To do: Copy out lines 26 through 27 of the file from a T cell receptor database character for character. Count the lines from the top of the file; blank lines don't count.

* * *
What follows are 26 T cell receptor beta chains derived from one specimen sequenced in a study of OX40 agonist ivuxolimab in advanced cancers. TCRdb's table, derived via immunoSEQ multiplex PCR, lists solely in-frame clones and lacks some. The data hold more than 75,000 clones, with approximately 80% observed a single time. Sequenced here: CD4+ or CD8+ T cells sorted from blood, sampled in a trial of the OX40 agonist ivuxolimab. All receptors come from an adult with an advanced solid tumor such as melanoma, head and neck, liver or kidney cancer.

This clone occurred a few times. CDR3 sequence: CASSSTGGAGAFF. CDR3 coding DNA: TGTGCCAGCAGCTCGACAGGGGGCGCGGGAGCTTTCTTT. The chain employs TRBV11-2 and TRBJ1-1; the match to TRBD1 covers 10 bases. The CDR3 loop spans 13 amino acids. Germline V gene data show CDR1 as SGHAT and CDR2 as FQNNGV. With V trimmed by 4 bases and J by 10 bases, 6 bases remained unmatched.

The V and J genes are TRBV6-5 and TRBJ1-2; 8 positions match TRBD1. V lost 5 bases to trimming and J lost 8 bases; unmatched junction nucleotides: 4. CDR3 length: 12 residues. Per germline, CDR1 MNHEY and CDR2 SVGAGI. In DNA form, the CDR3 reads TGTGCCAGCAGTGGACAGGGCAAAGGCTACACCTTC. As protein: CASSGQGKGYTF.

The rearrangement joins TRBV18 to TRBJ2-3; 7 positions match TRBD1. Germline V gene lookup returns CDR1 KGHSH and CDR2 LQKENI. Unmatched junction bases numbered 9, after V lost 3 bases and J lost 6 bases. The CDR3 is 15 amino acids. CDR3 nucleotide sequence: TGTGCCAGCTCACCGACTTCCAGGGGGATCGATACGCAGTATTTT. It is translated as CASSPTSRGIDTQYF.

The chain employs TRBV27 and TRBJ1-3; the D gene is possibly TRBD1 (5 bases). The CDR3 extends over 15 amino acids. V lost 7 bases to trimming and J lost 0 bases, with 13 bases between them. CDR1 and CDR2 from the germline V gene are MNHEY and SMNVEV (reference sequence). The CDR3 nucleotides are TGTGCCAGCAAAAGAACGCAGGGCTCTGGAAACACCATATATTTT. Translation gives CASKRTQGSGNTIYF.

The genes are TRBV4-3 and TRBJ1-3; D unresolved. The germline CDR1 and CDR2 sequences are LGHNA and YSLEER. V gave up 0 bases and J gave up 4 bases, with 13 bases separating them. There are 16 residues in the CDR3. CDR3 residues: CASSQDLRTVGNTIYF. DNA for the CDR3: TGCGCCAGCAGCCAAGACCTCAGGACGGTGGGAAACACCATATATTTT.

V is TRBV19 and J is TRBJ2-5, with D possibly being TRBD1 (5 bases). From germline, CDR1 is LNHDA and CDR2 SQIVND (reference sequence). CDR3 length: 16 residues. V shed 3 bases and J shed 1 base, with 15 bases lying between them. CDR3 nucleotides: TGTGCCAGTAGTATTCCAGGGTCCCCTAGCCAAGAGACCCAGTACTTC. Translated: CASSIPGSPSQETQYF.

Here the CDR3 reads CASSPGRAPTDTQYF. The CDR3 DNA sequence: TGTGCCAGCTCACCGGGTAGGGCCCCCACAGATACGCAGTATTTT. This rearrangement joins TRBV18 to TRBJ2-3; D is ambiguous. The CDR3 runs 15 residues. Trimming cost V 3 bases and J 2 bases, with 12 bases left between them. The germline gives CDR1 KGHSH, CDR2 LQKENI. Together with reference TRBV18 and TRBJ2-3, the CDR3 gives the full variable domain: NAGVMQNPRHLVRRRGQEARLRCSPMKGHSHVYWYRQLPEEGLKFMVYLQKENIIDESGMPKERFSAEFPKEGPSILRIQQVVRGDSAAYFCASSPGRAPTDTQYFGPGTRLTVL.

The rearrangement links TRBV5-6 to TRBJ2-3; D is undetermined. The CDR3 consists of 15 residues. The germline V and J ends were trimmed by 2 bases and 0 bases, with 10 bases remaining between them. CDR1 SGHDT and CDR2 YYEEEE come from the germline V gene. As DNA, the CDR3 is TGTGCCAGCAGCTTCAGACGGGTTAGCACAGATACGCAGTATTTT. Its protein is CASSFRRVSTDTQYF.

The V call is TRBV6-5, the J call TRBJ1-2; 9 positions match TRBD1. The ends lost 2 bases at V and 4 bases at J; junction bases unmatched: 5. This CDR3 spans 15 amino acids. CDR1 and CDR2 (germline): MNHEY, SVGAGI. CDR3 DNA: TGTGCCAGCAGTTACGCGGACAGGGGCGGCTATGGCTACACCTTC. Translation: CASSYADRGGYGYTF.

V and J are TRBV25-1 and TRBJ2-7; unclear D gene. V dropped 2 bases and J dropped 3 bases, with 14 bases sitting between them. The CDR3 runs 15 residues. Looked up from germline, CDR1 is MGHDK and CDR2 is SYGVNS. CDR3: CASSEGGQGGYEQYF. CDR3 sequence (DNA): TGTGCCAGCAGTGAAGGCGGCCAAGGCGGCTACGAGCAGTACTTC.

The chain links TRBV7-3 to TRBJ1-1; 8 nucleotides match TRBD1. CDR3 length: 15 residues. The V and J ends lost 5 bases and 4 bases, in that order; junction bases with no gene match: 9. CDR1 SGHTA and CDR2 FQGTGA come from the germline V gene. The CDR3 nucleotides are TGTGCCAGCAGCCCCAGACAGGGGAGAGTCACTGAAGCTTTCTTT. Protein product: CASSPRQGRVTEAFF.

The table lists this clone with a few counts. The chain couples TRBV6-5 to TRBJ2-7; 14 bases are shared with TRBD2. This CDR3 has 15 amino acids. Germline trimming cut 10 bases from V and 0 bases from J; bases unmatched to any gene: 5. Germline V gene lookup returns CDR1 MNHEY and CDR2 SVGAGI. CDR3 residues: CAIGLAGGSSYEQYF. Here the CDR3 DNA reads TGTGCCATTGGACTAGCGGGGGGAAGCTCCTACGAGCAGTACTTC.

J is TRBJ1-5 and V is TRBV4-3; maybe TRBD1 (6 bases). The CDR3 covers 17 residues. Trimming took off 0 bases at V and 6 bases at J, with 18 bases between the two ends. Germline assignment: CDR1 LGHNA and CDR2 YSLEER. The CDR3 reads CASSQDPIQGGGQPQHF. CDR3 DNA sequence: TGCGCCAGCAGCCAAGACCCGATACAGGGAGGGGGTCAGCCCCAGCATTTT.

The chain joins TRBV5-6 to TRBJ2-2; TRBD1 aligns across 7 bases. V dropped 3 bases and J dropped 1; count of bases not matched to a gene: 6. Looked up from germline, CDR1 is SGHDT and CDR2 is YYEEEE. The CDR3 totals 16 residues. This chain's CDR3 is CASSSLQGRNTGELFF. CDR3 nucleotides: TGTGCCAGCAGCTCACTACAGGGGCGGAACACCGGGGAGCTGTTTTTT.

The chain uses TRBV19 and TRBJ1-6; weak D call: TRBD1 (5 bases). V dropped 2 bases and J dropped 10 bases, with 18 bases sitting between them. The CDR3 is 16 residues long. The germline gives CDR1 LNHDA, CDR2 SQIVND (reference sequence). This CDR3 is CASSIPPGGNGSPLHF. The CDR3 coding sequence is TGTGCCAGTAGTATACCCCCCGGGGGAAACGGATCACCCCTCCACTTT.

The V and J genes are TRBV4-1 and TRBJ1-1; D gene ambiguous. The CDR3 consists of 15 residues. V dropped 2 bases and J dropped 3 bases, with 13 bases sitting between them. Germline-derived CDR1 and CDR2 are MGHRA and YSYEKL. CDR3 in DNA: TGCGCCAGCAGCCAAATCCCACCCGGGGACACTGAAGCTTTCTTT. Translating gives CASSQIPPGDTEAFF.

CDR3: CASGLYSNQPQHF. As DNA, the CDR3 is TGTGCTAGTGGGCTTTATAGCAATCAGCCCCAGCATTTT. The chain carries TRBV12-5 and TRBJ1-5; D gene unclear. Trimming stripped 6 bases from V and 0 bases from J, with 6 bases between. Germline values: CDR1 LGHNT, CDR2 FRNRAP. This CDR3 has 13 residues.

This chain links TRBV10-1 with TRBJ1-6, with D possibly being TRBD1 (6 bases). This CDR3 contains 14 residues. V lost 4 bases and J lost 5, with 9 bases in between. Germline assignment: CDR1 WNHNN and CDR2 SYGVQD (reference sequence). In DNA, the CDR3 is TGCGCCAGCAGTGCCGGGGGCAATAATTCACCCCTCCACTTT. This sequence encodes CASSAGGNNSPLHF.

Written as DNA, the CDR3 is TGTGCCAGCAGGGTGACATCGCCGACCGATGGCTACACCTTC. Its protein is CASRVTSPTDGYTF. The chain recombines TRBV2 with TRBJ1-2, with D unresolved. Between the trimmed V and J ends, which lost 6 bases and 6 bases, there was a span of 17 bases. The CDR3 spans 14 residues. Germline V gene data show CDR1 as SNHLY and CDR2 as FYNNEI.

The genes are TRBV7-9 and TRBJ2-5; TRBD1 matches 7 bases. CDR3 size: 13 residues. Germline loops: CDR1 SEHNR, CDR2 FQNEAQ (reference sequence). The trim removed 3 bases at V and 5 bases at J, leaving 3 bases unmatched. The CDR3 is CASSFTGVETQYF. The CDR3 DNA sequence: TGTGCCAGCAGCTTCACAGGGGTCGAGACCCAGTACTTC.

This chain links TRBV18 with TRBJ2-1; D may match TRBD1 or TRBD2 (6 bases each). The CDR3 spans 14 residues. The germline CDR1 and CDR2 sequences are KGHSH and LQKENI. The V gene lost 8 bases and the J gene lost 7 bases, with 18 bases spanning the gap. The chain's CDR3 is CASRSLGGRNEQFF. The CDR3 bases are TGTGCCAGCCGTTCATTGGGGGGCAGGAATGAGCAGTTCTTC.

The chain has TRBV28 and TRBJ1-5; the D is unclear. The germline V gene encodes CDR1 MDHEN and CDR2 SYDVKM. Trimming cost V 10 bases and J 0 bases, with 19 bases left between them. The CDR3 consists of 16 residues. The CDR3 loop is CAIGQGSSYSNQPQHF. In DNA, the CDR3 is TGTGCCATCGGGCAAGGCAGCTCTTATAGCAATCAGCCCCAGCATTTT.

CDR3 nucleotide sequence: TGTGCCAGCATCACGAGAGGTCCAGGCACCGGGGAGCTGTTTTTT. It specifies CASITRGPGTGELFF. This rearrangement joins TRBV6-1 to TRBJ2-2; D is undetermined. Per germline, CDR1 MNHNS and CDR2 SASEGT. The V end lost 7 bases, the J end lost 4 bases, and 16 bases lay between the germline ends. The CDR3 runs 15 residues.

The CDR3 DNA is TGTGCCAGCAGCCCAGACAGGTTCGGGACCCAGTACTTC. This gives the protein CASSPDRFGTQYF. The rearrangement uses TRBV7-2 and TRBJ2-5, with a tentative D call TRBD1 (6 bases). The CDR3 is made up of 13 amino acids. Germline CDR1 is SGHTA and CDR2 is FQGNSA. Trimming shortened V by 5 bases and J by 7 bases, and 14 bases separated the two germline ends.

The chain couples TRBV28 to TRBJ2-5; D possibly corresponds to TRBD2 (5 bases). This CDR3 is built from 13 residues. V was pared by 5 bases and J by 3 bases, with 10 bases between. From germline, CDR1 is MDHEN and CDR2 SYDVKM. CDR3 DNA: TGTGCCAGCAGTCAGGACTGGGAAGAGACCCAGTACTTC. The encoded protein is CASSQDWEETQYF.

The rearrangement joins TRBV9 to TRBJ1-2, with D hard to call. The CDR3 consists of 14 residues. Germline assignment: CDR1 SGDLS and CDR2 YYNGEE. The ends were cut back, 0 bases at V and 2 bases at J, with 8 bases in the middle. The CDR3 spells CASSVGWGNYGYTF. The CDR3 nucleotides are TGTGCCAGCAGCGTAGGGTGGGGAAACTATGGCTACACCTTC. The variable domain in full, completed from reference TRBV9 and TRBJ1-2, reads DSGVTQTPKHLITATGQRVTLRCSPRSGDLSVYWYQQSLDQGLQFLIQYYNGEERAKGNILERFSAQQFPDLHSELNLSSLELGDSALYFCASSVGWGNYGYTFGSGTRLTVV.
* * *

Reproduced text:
The chain couples TRBV28 to TRBJ2-5; D possibly corresponds to TRBD2 (5 bases). This CDR3 is built from 13 residues. V was pared by 5 bases and J by 3 bases, with 10 bases between. From germline, CDR1 is MDHEN and CDR2 SYDVKM. CDR3 DNA: TGTGCCAGCAGTCAGGACTGGGAAGAGACCCAGTACTTC. The encoded protein is CASSQDWEETQYF.

The rearrangement joins TRBV9 to TRBJ1-2, with D hard to call. The CDR3 consists of 14 residues. Germline assignment: CDR1 SGDLS and CDR2 YYNGEE. The ends were cut back, 0 bases at V and 2 bases at J, with 8 bases in the middle. The CDR3 spells CASSVGWGNYGYTF. The CDR3 nucleotides are TGTGCCAGCAGCGTAGGGTGGGGAAACTATGGCTACACCTTC. The variable domain in full, completed from reference TRBV9 and TRBJ1-2, reads DSGVTQTPKHLITATGQRVTLRCSPRSGDLSVYWYQQSLDQGLQFLIQYYNGEERAKGNILERFSAQQFPDLHSELNLSSLELGDSALYFCASSVGWGNYGYTFGSGTRLTVV.